The new rule restricts religious or political speech after dark on the popular street.
Assembly of God Pastor Paul Gros told CBN.com that police asked him to leave or face arrest while he preached on Bourbon Street with his wife back in May.
Pastor Troy Bohn of Raven Ministries, told WWLTV: "We've really had no issues whatsoever, we've seen God do some tremendous things and have not even had issues with law enforcement."
"Our team is where its been for the last two years, three nights a week, talking to people, sharing the gospel under the red cross. The police approached us and told us we were under arrest."
During this year's Southern Decadence festival, religious groups were arrested and charged with aggressive solicitation by the police.
The pastors are fighting back by taking the city to court with help of the ACLU.
ACLU of Louisiana Senior Staff Attorney Justin Harrison told WWLTV: "All speech on Bourbon Street between the hours of sunset and sunrise of a social, political or religious nature. Its the religious nature that brought the ordinance to our attention in this case."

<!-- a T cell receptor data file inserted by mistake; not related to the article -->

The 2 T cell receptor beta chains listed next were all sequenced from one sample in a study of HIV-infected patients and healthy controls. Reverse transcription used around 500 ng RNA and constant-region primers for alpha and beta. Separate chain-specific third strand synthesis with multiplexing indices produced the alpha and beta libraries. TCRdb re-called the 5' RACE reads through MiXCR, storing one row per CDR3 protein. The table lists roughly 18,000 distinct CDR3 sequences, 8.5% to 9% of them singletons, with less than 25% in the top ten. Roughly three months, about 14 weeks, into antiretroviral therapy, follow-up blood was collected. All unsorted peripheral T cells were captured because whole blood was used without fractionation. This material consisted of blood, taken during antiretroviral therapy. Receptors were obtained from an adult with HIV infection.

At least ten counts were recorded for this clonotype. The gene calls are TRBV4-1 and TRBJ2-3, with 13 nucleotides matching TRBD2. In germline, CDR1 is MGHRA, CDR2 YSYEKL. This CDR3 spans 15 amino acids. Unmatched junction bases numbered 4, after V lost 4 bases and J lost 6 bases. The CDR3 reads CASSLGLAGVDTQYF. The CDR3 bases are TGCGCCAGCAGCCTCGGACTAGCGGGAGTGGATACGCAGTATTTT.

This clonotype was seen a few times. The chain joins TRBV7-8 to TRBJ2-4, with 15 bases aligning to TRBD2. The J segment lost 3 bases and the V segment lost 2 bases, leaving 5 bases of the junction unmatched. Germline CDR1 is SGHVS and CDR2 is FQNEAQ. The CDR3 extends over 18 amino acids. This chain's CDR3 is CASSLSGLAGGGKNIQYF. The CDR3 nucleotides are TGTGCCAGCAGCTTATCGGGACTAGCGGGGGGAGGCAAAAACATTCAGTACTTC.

Harrison says a judge approved a temporary restraining order against Mayor Mitch Landrieu, the City of New Orleans and NOPD Superintendent Ronal Serpas. The next step is a pending lawsuit citing freedom of speech rights.
However, not everyone is happy. Mary Griggs, Director of the Lesbian and Gay Community Center of New Orleans, says religious groups with bullhorns go against the spirit of Bourbon Street: "I certainly have issues with their argument. I don't think that freedom of speech should trump my right to life, liberty and the pursuit of happiness."
"I think that's not appropriate for the space that they're in. If they want to witness about Jesus Christ there are certainly other appropriate places that they can be."